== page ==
Excellent question that has flummoxed many. To unlock this little mystery let us look at a few other cases where the situation is clearer.
In 2 Sam 24:1 we read: "the anger of the LORD burned against Israel, and he incited David against them, saying, "Go and take a census of Israel and Judah."
But in 1 Chron 20:1 we read: "Then Satan rose up against Israel and incited David to take a census of Israel."
These are both inspired passages but, to us, they both cannot be correct: either God tempted David or Satan tempted David - who was it? Remarkably, to the Hebrew mind, they are both correct because God is omnipotent, nothing happens without Him at least allowing it to happen. So, while Satan did the tempting of David, God is said to have "caused" the problem because He did not prevent it.
In places like Ex 9:12, 10:20, 27, 11:10, etc, we read that the LORD hardened Pharaoh's heart to prevent the Israelites leaving Egypt.
Yet in places like Ex 8:15, 32, 9:34, etc, we read that it was Pharaoh that hardened his own heart.
Again, they cannot be both correct except to the Hebrew mind that God is responsible for what He does not prevent.
In several places we read that God(!!) sends an evil spirit on Saul to tempt him (1 Sam 16:14, 16, 18:10, 19:9). Clearly, God does not have any evil spirits to send. However, again, to the Hebrew way of thinking, God is responsible for that which He does no prevent.
There is a similar thing is Judges 9:23 (evil spirit from God); 1 Kings 2:22, 23, 2 Chron 18:21, 22 all have a "lying spirit" from the LORD.
This idea is technically called the "Divine Passive" where God is held responsible (because He is omnipotent) for that which He does not prevent.
I presume that Eze 14:9 is another example of the same thing. Thus, God does not tempt anyone (James 1:13) but God is held responsible for that which he allows. Therefore, it was the great deceiver, the devil, who did the deceiving.
Ellicott has a useful summary of all this in his inimitable cogent style:
And if the prophet be deceived.—The exact sense of the original is,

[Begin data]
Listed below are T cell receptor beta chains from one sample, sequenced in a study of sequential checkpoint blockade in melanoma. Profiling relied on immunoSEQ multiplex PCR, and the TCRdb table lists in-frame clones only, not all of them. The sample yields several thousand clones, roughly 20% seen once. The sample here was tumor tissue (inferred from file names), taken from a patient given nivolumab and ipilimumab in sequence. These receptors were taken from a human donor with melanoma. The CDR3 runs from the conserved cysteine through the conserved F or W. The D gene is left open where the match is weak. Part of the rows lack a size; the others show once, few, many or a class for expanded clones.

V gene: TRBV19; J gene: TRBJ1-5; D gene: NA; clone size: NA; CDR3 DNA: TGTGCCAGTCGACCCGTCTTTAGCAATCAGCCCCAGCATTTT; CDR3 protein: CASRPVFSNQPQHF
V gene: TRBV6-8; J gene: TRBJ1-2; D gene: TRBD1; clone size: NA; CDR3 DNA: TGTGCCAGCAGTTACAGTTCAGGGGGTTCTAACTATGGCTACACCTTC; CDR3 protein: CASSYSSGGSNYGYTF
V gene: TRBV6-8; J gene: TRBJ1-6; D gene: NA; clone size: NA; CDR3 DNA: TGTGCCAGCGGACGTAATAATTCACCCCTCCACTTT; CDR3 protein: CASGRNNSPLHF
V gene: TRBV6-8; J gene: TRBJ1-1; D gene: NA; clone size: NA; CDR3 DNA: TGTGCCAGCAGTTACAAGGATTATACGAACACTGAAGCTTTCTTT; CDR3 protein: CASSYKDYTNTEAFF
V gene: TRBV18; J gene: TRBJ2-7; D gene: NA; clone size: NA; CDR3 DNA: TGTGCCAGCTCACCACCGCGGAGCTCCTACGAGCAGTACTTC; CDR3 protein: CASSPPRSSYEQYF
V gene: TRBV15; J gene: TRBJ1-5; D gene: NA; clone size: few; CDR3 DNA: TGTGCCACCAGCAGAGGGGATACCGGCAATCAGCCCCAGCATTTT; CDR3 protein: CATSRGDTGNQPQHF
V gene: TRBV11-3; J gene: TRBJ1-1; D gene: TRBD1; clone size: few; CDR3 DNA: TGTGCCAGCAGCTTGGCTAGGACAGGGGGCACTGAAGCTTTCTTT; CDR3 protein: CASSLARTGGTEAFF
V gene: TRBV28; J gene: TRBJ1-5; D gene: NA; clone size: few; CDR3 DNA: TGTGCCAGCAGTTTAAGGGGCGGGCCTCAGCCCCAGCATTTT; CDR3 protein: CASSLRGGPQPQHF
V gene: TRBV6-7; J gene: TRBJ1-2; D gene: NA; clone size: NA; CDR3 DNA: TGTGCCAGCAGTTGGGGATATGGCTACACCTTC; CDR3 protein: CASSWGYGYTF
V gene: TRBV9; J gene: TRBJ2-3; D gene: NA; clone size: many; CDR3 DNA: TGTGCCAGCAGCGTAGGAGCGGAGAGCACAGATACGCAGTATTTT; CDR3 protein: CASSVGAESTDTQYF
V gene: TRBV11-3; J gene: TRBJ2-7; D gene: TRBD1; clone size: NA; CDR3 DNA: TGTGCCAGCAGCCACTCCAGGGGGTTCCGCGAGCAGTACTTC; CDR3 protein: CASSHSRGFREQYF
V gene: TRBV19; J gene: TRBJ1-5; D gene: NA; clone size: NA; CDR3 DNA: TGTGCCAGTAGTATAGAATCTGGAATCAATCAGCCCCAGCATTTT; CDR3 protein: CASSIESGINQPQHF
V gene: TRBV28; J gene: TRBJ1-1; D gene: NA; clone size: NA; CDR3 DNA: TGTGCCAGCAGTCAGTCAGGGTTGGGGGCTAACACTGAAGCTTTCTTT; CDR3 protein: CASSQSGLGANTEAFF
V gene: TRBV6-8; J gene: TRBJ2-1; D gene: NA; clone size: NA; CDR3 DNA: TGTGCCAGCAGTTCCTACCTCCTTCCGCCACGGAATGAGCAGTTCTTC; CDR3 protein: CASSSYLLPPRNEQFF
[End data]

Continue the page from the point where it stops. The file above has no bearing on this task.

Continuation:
“If a prophet be persuaded and speak a word, I the LORD have persuaded
that prophet.” The thought is thus in close connection with what
precedes; in Ezekiel 14:3-4; Ezekiel 14:7, the Lord has refused to
allow an answer through the prophet to the hypocritical enquirer; but
if the prophet, by giving the desired answer, allows himself to become
a partaker of the sin which God abhors, then God will treat him
according to that general method of dealing with sin which is here
described. He “persuades” the prophet in the same sense in which He
hardened Pharaoh’s heart, by making such persuasion the natural
consequence of the immutable moral laws which He has ordained. Men are
held back from sin only by God’s own Holy Spirit drawing them towards
Himself. When they set this aside by transgressing God’s commands, the
inevitable tendency—the tendency under the moral laws God has
established—is to further sin. Hence the prophet who allowed himself
to be persuaded, contrary to God’s command, to answer the hypocritical
enquirer at all, would inevitably be persuaded further to answer him
according to his desires. God does not force men either to receive the
truth or to act righteously. If, notwithstanding His remonstrances,
their hearts are set upon wrong, He will even give them up and “send
them strong delusion that they should believe a lie” (2Thessalonians